Election night at the NDP “victory” party: Toronto’s left pretends it won
Judging by the cheering at the NDP’s unofficial Toronto headquarters last night, you’d never know that the New Democrats are set to spend the next four years losing on every issue they hold dear. But thanks to Stephen Harper’s freshly minted majority government, that’s exactly what’s in store. Last night was a big one for the NDP, no doubt, as the party jumped from 37 seats in 2008 to a whopping 102, and Jack Layton enjoyed some personal vindication, after spending the early weeks of the campaign proving that he could survive—literally—until election day. But once the celebrations die down and the newly elected MPs get back to business, one rather ominous question is certain to stalk the party’s every move: what can the Official Opposition really do in the face of a Conservative majority?
“Well, [the Conservatives] still have to listen to the Canadian people,” said Mike Layton, councillor for Ward 19 and, of course, the son of Jack, at last night’s impromptu post-election party. “We’ll have to keep them honest. It’s a challenge, but an exciting challenge.” Yet even he admitted that the Conservative majority makes the NDP’s win at best “bittersweet.”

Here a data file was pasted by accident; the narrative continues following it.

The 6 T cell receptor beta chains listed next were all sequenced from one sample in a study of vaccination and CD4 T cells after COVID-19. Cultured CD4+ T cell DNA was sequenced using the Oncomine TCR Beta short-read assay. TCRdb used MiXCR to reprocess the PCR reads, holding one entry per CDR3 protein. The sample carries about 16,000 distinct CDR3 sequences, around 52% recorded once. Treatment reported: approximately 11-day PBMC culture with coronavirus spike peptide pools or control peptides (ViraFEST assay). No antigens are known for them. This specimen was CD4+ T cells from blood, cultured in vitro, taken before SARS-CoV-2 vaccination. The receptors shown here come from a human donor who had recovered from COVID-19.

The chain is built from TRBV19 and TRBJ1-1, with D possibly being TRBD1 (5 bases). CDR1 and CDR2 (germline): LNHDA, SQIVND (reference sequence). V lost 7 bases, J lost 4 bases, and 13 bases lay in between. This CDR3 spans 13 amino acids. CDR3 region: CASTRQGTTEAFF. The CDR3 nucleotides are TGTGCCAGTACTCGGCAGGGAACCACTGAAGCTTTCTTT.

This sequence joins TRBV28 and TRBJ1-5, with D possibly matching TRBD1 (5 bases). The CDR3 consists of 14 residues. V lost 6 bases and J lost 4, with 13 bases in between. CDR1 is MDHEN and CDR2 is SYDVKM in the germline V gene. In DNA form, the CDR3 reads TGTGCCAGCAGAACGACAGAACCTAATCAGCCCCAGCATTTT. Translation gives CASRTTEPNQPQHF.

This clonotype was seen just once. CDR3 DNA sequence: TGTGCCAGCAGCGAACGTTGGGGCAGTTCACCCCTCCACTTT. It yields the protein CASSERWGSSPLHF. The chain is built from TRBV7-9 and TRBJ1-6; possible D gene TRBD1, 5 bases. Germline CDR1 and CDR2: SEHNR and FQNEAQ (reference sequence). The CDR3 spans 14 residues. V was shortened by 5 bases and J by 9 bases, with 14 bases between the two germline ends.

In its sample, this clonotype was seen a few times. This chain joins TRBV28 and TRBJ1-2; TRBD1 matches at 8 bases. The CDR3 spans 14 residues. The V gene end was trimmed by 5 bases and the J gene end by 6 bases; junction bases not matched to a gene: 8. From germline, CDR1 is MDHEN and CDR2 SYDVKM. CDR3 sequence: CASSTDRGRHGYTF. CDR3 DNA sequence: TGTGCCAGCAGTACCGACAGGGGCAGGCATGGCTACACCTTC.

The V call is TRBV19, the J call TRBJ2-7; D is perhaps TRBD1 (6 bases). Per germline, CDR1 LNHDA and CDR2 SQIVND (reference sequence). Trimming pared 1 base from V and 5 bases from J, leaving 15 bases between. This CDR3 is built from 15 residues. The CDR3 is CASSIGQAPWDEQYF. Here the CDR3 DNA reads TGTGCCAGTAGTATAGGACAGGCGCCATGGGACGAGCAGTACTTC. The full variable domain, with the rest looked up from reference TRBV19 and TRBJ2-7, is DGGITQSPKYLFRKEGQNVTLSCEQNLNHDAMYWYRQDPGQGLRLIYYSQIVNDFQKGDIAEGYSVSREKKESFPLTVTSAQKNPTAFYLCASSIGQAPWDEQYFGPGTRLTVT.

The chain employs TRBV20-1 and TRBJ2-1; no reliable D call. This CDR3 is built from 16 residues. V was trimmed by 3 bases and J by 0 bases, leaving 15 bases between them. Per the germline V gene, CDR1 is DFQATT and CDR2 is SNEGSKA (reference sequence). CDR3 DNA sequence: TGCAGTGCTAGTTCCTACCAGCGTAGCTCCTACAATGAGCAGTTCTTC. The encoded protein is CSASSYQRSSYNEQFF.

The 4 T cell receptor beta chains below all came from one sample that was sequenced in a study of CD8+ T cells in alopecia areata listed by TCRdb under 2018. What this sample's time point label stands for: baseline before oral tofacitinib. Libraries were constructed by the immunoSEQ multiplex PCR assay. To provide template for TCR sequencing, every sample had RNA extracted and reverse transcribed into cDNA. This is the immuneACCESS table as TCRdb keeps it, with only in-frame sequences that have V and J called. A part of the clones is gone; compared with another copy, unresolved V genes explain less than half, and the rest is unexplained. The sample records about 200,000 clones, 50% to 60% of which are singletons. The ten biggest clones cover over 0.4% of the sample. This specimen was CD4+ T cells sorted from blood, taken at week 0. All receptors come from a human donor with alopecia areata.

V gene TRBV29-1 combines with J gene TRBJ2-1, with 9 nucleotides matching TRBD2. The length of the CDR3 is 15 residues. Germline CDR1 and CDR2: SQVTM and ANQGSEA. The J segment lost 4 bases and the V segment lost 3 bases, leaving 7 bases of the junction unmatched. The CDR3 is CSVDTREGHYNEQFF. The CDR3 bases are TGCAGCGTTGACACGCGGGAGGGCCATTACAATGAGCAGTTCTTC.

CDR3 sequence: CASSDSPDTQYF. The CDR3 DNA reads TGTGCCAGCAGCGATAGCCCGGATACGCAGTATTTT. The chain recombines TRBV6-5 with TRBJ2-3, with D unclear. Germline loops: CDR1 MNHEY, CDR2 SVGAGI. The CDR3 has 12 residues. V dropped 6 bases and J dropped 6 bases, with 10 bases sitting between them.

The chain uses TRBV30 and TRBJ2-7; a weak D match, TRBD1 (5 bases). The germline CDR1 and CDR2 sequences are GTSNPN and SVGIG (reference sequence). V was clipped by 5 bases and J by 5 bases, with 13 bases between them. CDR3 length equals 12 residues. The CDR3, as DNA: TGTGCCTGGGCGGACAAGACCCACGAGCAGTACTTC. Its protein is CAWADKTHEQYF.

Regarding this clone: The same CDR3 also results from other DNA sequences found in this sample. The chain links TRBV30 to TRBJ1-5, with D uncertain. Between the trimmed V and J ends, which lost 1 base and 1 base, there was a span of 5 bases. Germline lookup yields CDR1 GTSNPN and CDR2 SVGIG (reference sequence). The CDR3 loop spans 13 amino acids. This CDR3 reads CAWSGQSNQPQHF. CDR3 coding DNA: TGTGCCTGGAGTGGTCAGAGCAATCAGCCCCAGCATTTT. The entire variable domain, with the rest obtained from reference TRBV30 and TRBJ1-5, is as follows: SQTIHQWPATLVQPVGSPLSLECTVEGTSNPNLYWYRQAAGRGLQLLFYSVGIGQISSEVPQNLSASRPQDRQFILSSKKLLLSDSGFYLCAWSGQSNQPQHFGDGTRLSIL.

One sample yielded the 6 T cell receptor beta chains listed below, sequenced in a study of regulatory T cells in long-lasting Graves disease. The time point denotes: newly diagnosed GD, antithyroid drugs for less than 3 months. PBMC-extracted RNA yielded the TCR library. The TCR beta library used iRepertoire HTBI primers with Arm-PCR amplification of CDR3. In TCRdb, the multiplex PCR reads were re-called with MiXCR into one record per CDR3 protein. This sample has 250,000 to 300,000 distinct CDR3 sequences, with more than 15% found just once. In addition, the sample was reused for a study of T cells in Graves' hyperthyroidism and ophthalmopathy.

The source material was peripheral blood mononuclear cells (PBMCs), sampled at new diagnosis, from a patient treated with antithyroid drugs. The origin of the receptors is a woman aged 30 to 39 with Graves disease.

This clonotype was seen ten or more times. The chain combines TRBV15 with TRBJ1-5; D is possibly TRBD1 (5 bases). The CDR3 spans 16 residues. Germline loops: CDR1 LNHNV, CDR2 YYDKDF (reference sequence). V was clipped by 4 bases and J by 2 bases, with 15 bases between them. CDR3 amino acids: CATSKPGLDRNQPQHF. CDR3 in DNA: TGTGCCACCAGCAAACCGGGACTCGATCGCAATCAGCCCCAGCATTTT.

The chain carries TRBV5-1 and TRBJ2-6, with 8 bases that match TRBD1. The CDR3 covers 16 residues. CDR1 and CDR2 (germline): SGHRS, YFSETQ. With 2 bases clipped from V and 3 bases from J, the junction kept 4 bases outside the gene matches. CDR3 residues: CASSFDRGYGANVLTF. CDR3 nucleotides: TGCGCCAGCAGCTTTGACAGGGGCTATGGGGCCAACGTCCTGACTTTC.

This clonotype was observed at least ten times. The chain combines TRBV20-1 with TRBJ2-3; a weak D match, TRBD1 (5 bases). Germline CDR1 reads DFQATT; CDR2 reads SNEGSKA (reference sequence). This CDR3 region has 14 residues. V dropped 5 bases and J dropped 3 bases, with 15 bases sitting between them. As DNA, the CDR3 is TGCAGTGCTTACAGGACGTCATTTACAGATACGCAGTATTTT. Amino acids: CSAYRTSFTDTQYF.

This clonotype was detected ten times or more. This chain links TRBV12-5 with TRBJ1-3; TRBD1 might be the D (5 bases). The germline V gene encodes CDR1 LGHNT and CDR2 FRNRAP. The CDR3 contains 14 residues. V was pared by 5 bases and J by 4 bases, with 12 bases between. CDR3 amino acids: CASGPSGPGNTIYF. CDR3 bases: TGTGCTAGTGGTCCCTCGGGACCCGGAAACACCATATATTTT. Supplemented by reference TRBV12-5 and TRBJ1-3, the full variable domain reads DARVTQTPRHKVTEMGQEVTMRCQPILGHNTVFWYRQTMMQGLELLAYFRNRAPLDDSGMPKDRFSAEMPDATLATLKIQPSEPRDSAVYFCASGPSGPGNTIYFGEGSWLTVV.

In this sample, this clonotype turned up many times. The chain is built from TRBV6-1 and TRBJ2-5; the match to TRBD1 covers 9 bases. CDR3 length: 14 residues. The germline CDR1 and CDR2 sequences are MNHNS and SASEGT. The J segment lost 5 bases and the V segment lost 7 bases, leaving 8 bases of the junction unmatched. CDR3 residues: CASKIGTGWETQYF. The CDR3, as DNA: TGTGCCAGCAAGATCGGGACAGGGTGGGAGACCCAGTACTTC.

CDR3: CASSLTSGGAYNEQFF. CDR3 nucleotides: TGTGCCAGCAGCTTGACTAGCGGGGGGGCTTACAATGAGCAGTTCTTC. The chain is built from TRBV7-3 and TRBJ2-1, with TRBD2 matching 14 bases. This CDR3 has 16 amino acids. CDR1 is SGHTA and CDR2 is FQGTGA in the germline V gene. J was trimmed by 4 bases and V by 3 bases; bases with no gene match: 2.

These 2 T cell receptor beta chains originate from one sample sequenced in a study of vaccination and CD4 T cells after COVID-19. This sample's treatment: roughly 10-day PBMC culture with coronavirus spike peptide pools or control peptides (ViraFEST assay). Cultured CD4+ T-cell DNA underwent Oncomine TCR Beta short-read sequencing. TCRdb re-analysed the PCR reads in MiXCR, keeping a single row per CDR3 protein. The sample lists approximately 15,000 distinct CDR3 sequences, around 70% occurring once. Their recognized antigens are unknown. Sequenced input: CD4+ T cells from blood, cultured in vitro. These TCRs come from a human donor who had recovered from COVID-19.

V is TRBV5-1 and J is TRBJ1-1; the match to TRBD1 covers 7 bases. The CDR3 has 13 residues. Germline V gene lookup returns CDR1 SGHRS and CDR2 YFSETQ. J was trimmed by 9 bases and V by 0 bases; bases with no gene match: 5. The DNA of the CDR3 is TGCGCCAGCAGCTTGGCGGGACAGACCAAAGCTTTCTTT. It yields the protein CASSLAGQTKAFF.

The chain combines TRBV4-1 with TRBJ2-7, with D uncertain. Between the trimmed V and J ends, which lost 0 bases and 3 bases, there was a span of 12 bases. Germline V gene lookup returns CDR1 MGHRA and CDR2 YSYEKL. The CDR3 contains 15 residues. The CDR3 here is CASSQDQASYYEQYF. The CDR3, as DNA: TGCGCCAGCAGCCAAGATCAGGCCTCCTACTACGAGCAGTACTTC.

Nonetheless, the NDP mantra moving forward is that they’ll be able to influence the Harper government. And, really, what else would we expect them to say? Oh yeah, we’re gonna be useless for the next four years? We think not. But the truth is that while the NDP rejoiced in its sudden surge, the Conservatives were the ones doing all the actual winning.
The city’s dyed-in-the-wool lefties can take solace in their party’s success, but realpolitik dictates that Toronto voters should keep a closer eye on local Conservative MPs—after all, the city actually has some now—if they want to get a little more out of Ottawa this time around. To that end, it’s worth noting that when Rob Ford endorsed the Tories on Friday, he mentioned support for his subway plan as one Harper’s selling points.
Now that the prime minister has seats to defend in Toronto, we wonder if, perhaps, he’ll follow our advice. As much as the left wants to pretend it’s more relevant than ever before, it’s the relationship between Harper, the city’s new Tory MPs and the mayor that really matters over the next four years.